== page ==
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The ban on split infinitives is an idea whose time never came

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GEORGE BERNARD SHAW was once so angry with a subeditor that he complained to the newspaper. “I ask you, sir,” Shaw wrote, “to put this man out.” The cause of his fury? The editor had insisted on “correcting” split infinitives. “Set him adrift and try an intelligent Newfoundland dog in his place,” Shaw fulminated, “without interfering with his perfect freedom of choice between ‘to suddenly go’, ‘to go suddenly’ and ‘suddenly to go’.”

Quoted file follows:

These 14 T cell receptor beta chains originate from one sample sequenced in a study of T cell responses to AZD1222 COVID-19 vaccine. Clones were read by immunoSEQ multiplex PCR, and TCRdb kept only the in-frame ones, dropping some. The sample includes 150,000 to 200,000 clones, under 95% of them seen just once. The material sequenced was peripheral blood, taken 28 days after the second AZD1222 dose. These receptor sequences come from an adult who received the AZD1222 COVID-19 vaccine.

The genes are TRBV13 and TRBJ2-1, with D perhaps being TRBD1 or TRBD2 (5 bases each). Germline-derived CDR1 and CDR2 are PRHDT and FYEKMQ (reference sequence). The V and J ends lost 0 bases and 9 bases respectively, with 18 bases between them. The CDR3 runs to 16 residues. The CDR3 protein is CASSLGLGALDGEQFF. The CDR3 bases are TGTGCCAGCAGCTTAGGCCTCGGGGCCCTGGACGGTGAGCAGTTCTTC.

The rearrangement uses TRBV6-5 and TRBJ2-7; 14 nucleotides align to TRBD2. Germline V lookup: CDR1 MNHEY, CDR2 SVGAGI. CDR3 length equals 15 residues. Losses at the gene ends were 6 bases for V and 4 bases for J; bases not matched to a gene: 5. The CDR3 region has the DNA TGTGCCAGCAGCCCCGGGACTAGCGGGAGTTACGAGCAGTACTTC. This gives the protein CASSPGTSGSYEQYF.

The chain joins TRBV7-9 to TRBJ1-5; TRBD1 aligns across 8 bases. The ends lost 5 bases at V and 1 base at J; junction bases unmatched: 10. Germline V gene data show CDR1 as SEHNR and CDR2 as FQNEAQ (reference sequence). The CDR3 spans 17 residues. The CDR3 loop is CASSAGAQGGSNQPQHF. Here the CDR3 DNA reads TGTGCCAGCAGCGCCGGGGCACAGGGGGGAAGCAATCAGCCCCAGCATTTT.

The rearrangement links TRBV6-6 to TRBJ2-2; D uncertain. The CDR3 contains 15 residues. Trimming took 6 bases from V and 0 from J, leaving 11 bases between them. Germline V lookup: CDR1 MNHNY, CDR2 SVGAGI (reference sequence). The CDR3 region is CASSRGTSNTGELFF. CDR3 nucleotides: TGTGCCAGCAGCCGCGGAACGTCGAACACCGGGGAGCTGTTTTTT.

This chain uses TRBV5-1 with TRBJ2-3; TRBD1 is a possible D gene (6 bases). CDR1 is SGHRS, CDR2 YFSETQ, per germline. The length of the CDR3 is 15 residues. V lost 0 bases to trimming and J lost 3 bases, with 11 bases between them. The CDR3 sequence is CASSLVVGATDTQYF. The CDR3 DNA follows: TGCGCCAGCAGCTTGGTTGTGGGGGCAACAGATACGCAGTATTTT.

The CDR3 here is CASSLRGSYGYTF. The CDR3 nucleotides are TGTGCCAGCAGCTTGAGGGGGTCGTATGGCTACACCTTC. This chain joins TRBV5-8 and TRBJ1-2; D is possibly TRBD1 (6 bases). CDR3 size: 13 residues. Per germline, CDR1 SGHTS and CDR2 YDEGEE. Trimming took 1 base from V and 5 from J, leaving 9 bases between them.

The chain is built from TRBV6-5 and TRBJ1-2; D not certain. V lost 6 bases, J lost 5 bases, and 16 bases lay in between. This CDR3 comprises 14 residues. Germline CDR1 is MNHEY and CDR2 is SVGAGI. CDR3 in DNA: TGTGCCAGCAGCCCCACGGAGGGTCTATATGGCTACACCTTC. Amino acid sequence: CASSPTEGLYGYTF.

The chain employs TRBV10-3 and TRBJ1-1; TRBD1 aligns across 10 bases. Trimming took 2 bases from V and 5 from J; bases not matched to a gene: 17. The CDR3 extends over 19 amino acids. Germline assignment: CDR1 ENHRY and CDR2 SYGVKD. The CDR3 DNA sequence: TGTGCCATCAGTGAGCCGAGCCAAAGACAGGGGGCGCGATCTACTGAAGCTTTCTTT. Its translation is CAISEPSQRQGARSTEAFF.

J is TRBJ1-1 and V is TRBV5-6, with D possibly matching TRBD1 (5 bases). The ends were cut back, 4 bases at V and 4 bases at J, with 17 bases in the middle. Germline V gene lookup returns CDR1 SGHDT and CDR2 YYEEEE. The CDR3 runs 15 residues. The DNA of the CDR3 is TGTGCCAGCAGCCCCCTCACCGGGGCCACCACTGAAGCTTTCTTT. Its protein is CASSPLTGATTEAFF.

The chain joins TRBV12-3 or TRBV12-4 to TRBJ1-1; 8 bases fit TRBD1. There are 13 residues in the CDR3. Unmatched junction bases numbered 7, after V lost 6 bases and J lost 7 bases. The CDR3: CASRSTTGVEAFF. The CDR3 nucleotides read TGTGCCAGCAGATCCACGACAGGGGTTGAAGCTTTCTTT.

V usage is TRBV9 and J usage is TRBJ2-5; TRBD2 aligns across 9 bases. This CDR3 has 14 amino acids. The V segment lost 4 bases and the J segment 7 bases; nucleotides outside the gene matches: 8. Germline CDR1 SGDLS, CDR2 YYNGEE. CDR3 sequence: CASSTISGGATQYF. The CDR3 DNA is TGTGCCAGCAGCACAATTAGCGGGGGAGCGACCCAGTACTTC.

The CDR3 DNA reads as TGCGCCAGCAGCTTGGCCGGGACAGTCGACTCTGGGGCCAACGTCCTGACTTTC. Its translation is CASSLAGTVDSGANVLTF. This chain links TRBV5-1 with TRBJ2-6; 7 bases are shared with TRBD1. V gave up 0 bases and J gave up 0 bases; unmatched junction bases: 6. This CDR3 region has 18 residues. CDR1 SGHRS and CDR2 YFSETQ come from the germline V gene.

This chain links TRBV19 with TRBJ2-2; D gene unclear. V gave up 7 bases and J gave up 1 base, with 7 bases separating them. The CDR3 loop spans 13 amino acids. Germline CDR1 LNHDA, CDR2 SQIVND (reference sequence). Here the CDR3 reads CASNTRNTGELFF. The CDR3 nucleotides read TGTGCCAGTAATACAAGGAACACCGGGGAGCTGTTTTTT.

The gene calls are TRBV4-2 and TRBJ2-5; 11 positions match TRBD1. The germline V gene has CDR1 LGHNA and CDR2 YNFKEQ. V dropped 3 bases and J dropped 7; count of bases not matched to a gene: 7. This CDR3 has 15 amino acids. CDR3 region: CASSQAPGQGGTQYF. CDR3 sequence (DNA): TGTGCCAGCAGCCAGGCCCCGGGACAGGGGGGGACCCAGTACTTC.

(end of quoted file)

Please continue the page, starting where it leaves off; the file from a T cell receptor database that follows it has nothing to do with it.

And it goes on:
This spring a new edition of The Economist’s style guide is published*. Many of its changes are of a kind only a copy-editor would notice; but on an issue that has set teeth grinding for centuries, it marks a sea-change that Shaw would have appreciated. It says infinitives may be split.

Those who believe the split infinitive is a grammatical crime will see yet more evidence that standards are in a death spiral. Those who have never seen anything wrong with it will be chagrined that we ever forbade it….Continue reading

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